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Big Ten-leading six Buckeyes drafted in 2016 MLB Draft

OSU redshirt junior right fielder Jacob Bosiokovic (17) gets ready to swing during a game against Bethune-Cookman on April 2 at Bill Davis Stadium. Credit: Edward Sutelan | For The Lantern

OSU redshirt junior right fielder Jacob Bosiokovic (17) gets ready to swing during a game against Bethune-Cookman on April 2 at Bill Davis Stadium.
Credit: Edward Sutelan | For The Lantern

The Ohio State baseball team proved in the 2016 MLB First-Year Player draft that the school can produce more than just professional football players.

Following the conclusion of the three-day, 40-round draft, Ohio State led the Big Ten with six players taken, the highest total of Buckeye players taken in the draft since six went in the 1998 draft.

The first player taken in the draft from Ohio State was junior left fielder Ronnie Dawson. Many viewed Dawson to be one of the premier power/speed threats among college hitters and as one of the best bats in the Big Ten conference. The Buckeyes’ left fielder slashed .331/.419/.611 with 13 home runs, was successful on 21 out of 25 stolen base attempts and was named an All-American by Baseball America for the second time in his career in a very successful 2016 campaign. Dawson ranked in the Top-10 in the Big Ten in 10 categories, including ranking first in total bases (157) and doubles (25).

The highest Buckeye taken in the draft since right-handed pitcher Alex Wimmers was taken by the Minnesota Twins in the first round of the 2010 MLB Draft with the 21st overall pick, Dawson will join last year’s 439th overall pick, Pat Porter, as Buckeye outfielders drafted by the Houston Astros.

The next player taken from the Buckeyes was junior center fielder Troy Montgomery. The Los Angeles Angels took him in the eighth round with the 246th overall pick. Montgomery slashed .297/.423/.466 with eight home runs and 21 stolen bases in 28 attempts. One of the most promising aspects of Montgomery’s game has been not only his power/speed combination, but his plate discipline. He was one of only two Buckeyes in the starting lineup who walked more than he struck out. Montgomery’s 50 walks on the season was most among all Ohio State hitters and second most among all Big Ten players.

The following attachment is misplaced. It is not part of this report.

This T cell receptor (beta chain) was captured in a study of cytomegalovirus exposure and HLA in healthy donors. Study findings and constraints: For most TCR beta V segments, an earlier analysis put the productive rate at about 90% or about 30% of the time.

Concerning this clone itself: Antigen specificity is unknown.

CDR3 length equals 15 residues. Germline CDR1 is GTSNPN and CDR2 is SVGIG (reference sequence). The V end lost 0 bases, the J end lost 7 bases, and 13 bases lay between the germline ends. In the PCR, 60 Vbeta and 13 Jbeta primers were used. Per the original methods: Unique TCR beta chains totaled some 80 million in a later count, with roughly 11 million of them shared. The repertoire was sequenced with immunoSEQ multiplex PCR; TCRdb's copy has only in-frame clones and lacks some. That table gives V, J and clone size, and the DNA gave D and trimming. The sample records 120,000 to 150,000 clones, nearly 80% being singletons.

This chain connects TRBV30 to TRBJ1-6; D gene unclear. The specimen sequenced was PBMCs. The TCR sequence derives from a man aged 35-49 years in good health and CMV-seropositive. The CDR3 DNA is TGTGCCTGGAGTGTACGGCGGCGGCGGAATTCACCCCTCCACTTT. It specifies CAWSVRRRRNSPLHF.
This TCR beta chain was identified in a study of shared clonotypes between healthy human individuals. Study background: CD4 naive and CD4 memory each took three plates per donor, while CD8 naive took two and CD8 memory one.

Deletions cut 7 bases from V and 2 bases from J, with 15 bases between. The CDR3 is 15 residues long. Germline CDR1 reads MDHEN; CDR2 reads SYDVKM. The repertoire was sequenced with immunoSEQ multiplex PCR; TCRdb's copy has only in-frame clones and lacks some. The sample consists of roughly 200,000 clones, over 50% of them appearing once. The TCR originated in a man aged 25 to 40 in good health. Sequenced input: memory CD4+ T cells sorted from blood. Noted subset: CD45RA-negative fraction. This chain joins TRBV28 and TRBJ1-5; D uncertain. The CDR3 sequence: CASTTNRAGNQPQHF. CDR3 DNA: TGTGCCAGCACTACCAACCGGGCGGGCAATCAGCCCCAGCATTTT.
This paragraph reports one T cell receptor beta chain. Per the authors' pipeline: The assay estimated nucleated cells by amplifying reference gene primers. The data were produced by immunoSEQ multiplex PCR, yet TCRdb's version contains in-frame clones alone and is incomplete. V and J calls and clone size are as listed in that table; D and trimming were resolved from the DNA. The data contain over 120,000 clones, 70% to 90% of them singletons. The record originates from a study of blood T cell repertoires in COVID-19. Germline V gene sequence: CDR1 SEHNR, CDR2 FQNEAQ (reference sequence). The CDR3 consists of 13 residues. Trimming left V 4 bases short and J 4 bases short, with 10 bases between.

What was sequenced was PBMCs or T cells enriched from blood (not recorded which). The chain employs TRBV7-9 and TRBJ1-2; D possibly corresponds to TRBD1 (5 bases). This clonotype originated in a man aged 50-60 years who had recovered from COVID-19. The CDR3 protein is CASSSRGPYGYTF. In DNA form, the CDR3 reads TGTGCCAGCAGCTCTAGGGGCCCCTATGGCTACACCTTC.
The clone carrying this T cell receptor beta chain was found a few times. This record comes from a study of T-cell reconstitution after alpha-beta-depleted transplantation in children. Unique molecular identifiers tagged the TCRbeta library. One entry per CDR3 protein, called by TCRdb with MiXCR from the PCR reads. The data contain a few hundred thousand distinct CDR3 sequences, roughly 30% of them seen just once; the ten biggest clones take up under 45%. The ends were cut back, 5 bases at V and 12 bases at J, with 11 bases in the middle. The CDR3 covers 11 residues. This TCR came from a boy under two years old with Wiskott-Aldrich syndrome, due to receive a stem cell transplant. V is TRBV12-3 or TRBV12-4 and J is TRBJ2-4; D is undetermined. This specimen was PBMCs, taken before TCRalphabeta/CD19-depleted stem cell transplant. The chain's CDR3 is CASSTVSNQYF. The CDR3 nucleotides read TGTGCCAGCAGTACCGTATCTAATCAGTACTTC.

There was a bit of a gap between Montgomery and the next Buckeye selected, but eleven rounds after Ohio State’s center fielder was selected, junior first baseman Jacob Bosiokovic heard his name called. In the 19th round with the 560th overall pick, the Colorado Rockies selected Bosiokovic who put together a very promising season for Ohio State. “Bosi” slashed .275/.347/.488 with 11 home runs.

The only concerning statistic with Bosiokovic is his tendency to swing and miss as he led the team and Big Ten with 73 strikeouts. However, his power has been something to behold this season as he was tied for fourth in the Big Ten in home runs and 14th in slugging percentage. The first baseman could eventually call Coors Field in Colorado his home. Coors Field is a power hitter’s paradise, ranked first by Fangraphs Park Factors as the easiest place to hit home runs in 2015.

Shortly after Bosiokovic was taken in the draft, senior left-handed reliever Michael Horejsei was taken by the Chicago White Sox in the 21st round with the 626th overall pick. One of the most trusted relievers out of the bullpen, Horejsei was called on to make 34 appearances (second only to redshirt sophomore reliever Seth Kinker, both on the team and in the Big Ten). In those 34 outings, the southpaw was extremely effective, providing the Buckeyes with 31 innings in which he owned a 2.61 ERA, struck out 39 batters, walked only nine and gave up only 17 hits.

Next up for the Buckeyes was senior co-captain Nick Sergakis. The Buckeyes’ third baseman was selected by the New York Mets in the 23rd round with the 700th overall pick. Sergakis owned the highest batting average on the team at .332 (among qualifying hitters),  and was second on the team in hits with 79. He also flashed some pop with 10 home runs and some speed with 15 stolen bases in 17 attempts.

The final Buckeye taken in the draft was junior left-handed pitcher Tanner Tully. Tully was taken by the Cleveland Indians with the 782nd overall pick during the 26th round. The Friday night starter for the Scarlet and Gray was one of the best pitchers in the Big Ten. Tully’s 2.59 ERA was eighth best in the Big Ten as was his 78 strikeouts. He also led the Big Ten in innings pitched (107.2) and finished second in wins with eight on the season.

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